Culturally, Australian cricket has long been outwardly aggressive. And that worked, because we could always back it up.
Under Steve Waugh, Australia was rightfully feared. With a batting line-up that included, at various stages, Hayden, Langer, Ponting, Mark Waugh, Martyn, Steve Waugh, Gilchrist, and a bowling line up boasting the likes of Warne, McGrath, Gillespie and Lee/Bichel, Australia was pretty scary.
Today, the only players that might get a run in that side would be Clarke and Johnson. And even that is subject to much conjecture.
We must know our place now. We are no longer a powerhouse, and perhaps we must take a more humble approach when it comes to our discourse, both on and off the field.
Michael Clarke gave Steve Smith a stern reprimand during the Abu Dhabi test, instructing him to stop chatting with Azhar Ali. When asked about this by journalists, Clarke explained that “there is a time and a place” for pleasantries – and that the focus should be on taking wickets to win the game.
Clarke’s aggression whiffs of desperation. Publicly chastising teammates for being polite and friendly will not do any good for team harmony – and I can’t see the benefits in terms of winning games, either.
One gets the sense Clarke knows his tenure is coming to an end, and like a desperate military leader engulfed by his enemy, he will deploy one-off shock tactics ahead of coherent stratagem. As mentioned in this previous article, Clarke’s tactics in Abu Dhabi bordered on the insane; indicative of a man without a plan, notwithstanding throwing the ball to Mitchell Johnson and hoping for the best.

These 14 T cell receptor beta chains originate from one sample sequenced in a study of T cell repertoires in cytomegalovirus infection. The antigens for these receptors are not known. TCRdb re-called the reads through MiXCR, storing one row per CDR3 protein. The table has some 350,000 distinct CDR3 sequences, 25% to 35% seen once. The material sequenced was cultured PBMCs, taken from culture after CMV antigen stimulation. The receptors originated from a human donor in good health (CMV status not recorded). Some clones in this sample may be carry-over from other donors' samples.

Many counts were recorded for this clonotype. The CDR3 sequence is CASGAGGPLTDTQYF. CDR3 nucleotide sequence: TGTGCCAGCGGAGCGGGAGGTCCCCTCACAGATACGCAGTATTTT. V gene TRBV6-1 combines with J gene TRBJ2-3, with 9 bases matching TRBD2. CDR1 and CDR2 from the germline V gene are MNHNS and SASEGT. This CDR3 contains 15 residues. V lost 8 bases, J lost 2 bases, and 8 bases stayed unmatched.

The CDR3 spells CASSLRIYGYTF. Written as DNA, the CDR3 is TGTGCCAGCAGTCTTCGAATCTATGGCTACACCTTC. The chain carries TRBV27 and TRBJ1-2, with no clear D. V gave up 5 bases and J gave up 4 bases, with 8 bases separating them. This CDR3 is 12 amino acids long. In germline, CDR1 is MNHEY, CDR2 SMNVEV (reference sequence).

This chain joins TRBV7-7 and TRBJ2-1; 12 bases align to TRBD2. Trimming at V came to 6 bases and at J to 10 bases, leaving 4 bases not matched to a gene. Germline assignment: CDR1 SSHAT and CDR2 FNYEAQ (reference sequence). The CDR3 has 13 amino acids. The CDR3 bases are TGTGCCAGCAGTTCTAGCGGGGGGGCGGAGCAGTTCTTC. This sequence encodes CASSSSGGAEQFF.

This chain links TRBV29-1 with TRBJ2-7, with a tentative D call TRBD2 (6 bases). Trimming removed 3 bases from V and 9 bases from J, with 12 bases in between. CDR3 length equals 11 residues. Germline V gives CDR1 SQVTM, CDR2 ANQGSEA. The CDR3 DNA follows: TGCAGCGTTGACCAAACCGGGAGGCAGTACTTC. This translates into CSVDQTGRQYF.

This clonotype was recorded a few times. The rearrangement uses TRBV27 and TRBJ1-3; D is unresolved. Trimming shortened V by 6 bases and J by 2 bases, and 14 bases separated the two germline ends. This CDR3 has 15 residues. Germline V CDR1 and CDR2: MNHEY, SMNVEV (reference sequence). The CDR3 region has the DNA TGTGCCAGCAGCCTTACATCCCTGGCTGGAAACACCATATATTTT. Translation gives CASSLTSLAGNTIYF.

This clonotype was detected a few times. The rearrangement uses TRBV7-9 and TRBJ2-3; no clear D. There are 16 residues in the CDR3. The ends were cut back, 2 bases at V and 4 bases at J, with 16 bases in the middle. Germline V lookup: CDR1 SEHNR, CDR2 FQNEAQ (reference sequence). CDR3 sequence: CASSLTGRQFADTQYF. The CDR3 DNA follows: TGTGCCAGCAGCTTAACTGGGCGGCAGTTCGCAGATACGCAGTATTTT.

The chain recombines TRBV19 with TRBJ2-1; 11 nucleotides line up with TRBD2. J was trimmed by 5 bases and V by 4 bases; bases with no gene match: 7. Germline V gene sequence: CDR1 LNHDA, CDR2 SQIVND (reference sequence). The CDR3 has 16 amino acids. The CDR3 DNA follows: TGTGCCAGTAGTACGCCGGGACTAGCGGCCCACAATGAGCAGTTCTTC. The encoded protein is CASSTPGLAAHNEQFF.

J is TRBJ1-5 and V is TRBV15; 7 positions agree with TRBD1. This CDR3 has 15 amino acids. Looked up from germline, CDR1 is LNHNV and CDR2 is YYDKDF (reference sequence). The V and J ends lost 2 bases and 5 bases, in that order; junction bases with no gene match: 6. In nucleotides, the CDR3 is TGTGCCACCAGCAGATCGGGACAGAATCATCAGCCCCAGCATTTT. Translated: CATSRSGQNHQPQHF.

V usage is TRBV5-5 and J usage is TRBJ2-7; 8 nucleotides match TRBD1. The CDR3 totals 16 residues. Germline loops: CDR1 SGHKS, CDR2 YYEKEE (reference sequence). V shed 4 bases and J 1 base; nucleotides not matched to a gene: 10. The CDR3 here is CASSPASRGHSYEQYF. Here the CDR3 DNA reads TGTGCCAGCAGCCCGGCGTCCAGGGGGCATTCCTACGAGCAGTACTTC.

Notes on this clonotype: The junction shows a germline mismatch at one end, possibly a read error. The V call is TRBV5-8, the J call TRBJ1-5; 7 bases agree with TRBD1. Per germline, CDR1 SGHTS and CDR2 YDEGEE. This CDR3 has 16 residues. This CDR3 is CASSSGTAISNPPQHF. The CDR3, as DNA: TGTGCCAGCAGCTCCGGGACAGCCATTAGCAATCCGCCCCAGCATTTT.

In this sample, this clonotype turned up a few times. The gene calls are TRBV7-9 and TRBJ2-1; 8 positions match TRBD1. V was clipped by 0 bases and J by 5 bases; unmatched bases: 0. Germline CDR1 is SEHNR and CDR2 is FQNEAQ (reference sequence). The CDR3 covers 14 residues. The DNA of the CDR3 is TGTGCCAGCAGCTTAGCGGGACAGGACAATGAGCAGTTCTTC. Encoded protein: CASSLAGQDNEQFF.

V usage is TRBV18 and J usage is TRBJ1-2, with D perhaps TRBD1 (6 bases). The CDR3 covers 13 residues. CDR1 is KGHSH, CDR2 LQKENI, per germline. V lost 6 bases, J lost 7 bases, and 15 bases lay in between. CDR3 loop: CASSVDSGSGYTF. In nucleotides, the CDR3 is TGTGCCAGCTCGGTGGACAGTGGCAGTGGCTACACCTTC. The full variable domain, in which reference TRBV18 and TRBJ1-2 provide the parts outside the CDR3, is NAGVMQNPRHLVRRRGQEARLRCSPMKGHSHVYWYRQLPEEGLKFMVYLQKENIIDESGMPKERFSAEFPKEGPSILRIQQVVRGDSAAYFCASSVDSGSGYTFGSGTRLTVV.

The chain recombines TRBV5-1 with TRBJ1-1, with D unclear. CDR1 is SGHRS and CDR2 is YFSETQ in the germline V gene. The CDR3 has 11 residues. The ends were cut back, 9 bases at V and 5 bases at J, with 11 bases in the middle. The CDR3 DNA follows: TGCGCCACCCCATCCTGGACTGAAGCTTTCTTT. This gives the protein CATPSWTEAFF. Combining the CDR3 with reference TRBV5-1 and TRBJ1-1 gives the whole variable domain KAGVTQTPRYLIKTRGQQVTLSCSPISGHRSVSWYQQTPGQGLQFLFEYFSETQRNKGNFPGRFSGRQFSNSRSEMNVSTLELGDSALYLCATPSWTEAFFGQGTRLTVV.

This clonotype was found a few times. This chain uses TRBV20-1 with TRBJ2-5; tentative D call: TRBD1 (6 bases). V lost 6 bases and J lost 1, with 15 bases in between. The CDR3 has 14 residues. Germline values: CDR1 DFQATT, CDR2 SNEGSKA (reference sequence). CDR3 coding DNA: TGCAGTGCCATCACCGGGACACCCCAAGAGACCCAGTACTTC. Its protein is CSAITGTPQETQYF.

Faced by the simple fact that Australia isn’t as good as it was in the 90s/2000s/early 2010s, we have resorted to simple, stereotypically masculine aggression tactics, like a beleaguered, cuckolded husband who suspects his wife of cheating on him. He’s getting into loud slanging matches at Woolworths, and it’s just not pretty.
Right now, Australian cricket is like the alpha male who was once a stud, but now can’t get any ‘pussy’ – a sad truth that eats away at him more than anything else. A few fruitless hours on the circuit and, lo and behold, he’ll turn to his smartphone in search of the nearest brothel, drunk and desperate to connect.*
I’m obviously not talking about the need to lose all sense of aggression. We remain a serious contender. We’re not New Zealand, yet: a team confined to the periphery of the test cricket world given their systemic shitness. There’s nothing intimidating about New Zealand cricket, and there never will be.
We are still in the top 4 test playing nations, and I see us as more than likely to beat India this summer on hard, conducive pitches.
Aggression looks and sounds plausible when coming from moustachioed men with impeccable win-loss records. It doesn’t look good coming from an embattled team who just suffered a dispiriting loss to Pakistan in the Middle East, of all places.
Clarke’s tough talk feels staged; it’s a front. Even when threatening to knock James Anderson’s “fucking head off,” the threat sounded lame, insipid, like he didn’t really believe in what he was saying. It’s like Tony Abbott threatening to “shirtfront” Vladimir Putin. Get real, mate.
Mitchell Johnson aside, Australia circa-2014/15 is not to be feared. We must earn the right to be overly aggressive in our talk. Performances speak louder than words.
Until then, Australia is essentially the grade cricket team that everyone hates playing. The team full of shit blokes who will sledge you all day, even though you rolled them for 57 in a two-dayer and you’re cruising at 2/300 at tea on Day One.
At the moment, we are all talk, zero action. All wrists, no arms.
By Dave Edwards
* I’ll admit this analogy is a stretch, but this is a satirical sports blog for fuck’s sake. Lighten up